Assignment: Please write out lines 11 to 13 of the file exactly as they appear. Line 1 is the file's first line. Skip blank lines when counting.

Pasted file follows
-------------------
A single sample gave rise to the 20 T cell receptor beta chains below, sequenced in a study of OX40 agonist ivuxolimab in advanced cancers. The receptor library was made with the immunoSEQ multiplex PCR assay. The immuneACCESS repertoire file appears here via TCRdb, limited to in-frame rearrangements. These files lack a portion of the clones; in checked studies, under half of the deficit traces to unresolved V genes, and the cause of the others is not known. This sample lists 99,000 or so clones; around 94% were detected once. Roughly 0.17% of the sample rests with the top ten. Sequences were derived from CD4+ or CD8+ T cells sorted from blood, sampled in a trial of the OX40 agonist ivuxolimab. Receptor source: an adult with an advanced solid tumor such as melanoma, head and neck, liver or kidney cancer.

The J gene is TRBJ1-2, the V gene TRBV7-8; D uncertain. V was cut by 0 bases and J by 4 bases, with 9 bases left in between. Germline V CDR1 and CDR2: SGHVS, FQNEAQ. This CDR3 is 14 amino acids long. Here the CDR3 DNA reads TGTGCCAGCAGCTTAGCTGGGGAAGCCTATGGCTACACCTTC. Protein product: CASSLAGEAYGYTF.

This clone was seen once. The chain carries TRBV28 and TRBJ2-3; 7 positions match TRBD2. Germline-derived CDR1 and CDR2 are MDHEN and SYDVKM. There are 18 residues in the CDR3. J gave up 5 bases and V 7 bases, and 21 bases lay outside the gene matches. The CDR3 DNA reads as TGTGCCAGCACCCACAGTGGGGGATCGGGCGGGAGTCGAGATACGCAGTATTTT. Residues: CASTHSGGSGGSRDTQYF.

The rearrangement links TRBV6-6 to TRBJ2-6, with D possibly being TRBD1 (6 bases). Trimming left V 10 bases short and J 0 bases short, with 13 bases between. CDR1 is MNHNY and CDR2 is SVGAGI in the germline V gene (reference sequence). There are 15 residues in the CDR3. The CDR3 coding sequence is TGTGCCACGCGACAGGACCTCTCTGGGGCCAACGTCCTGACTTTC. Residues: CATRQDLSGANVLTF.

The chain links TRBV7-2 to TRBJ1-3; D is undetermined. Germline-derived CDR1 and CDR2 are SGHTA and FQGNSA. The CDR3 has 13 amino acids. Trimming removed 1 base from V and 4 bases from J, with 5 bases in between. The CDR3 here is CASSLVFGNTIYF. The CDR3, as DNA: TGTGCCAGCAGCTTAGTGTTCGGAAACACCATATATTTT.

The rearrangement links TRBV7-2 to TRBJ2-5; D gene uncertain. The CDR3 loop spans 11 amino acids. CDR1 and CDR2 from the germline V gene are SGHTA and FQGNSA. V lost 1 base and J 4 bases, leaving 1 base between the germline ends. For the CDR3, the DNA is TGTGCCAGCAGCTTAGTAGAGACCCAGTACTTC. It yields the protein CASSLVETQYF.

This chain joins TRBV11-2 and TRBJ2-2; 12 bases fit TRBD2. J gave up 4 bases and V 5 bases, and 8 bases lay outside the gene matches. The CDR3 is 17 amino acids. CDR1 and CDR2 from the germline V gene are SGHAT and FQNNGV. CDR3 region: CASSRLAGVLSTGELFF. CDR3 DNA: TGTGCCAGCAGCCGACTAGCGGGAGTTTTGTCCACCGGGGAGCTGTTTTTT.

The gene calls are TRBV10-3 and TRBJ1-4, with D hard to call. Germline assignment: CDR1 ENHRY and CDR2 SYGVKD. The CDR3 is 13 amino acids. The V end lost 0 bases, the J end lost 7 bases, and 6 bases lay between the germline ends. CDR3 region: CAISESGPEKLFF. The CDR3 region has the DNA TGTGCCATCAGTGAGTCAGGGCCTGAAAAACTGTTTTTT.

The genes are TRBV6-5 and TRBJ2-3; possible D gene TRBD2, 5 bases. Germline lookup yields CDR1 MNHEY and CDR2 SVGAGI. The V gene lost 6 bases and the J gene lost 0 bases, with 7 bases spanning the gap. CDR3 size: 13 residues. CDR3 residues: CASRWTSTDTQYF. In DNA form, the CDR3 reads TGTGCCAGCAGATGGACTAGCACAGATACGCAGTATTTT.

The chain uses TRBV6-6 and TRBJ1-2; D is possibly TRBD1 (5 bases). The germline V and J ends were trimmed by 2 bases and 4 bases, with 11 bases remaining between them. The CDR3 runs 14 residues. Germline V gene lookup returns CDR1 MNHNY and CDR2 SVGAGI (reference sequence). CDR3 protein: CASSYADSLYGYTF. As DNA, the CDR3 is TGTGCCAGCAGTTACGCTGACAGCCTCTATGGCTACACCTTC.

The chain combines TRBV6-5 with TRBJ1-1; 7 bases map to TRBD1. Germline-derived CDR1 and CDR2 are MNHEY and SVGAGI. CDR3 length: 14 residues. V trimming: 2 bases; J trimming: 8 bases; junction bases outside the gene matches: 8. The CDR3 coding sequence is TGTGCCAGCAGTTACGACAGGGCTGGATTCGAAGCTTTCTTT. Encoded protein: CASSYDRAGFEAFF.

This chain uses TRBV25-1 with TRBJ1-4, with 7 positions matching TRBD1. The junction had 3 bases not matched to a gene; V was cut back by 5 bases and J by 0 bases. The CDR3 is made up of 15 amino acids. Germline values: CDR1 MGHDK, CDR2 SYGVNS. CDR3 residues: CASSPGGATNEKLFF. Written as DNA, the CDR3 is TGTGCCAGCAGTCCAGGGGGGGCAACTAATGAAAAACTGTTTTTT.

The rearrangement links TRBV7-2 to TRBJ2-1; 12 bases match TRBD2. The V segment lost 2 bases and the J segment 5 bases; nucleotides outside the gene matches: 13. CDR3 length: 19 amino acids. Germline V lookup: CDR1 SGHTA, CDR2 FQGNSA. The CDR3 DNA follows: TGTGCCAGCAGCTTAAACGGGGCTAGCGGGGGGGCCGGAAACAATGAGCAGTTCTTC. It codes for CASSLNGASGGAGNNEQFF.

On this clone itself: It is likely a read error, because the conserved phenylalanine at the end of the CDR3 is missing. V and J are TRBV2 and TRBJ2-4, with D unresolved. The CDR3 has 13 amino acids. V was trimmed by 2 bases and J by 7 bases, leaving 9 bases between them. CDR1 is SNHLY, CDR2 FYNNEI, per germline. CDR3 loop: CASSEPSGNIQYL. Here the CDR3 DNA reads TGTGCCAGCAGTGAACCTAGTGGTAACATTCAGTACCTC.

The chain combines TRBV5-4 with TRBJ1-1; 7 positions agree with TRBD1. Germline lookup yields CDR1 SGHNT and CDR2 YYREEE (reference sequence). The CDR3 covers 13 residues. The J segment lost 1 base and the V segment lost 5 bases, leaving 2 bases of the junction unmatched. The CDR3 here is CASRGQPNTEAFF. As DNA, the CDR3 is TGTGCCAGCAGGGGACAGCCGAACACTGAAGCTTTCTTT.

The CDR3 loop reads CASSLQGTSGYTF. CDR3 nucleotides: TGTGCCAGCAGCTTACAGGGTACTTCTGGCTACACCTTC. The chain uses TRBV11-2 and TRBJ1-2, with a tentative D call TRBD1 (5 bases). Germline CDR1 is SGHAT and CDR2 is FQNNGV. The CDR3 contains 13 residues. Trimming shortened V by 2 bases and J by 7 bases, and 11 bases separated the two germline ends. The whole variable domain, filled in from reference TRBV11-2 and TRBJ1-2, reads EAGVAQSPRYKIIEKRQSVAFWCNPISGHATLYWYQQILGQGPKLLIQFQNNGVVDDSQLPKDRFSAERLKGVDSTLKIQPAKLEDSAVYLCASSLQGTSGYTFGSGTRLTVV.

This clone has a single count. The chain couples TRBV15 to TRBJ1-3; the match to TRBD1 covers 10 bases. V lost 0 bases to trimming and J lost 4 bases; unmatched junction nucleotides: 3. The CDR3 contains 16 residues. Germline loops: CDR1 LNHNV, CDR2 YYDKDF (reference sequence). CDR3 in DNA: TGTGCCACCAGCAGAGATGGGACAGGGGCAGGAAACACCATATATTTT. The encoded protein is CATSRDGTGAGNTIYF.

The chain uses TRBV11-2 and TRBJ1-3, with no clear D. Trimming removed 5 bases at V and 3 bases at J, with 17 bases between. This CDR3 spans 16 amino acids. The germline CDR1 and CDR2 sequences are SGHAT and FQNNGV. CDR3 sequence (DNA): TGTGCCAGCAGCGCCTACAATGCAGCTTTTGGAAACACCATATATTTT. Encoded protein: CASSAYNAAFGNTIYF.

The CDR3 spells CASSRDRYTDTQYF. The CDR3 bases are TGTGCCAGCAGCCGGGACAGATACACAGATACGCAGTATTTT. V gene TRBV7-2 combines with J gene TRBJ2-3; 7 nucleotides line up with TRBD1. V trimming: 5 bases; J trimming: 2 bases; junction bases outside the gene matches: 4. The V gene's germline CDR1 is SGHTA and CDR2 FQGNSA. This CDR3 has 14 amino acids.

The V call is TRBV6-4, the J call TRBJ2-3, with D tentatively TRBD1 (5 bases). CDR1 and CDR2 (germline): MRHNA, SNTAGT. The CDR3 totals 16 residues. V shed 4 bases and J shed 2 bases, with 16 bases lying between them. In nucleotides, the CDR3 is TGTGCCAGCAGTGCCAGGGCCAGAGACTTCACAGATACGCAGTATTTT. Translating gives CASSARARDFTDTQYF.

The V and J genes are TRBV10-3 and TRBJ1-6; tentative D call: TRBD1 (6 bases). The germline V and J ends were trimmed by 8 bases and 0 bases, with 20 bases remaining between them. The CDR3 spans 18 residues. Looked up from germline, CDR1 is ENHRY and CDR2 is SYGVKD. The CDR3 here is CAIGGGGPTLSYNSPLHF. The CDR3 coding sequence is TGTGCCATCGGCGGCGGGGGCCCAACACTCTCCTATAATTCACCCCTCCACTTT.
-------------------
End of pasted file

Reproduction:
The chain combines TRBV6-5 with TRBJ1-1; 7 bases map to TRBD1. Germline-derived CDR1 and CDR2 are MNHEY and SVGAGI. CDR3 length: 14 residues. V trimming: 2 bases; J trimming: 8 bases; junction bases outside the gene matches: 8. The CDR3 coding sequence is TGTGCCAGCAGTTACGACAGGGCTGGATTCGAAGCTTTCTTT. Encoded protein: CASSYDRAGFEAFF.

This chain uses TRBV25-1 with TRBJ1-4, with 7 positions matching TRBD1. The junction had 3 bases not matched to a gene; V was cut back by 5 bases and J by 0 bases. The CDR3 is made up of 15 amino acids. Germline values: CDR1 MGHDK, CDR2 SYGVNS. CDR3 residues: CASSPGGATNEKLFF. Written as DNA, the CDR3 is TGTGCCAGCAGTCCAGGGGGGGCAACTAATGAAAAACTGTTTTTT.

The rearrangement links TRBV7-2 to TRBJ2-1; 12 bases match TRBD2. The V segment lost 2 bases and the J segment 5 bases; nucleotides outside the gene matches: 13. CDR3 length: 19 amino acids. Germline V lookup: CDR1 SGHTA, CDR2 FQGNSA. The CDR3 DNA follows: TGTGCCAGCAGCTTAAACGGGGCTAGCGGGGGGGCCGGAAACAATGAGCAGTTCTTC. It codes for CASSLNGASGGAGNNEQFF.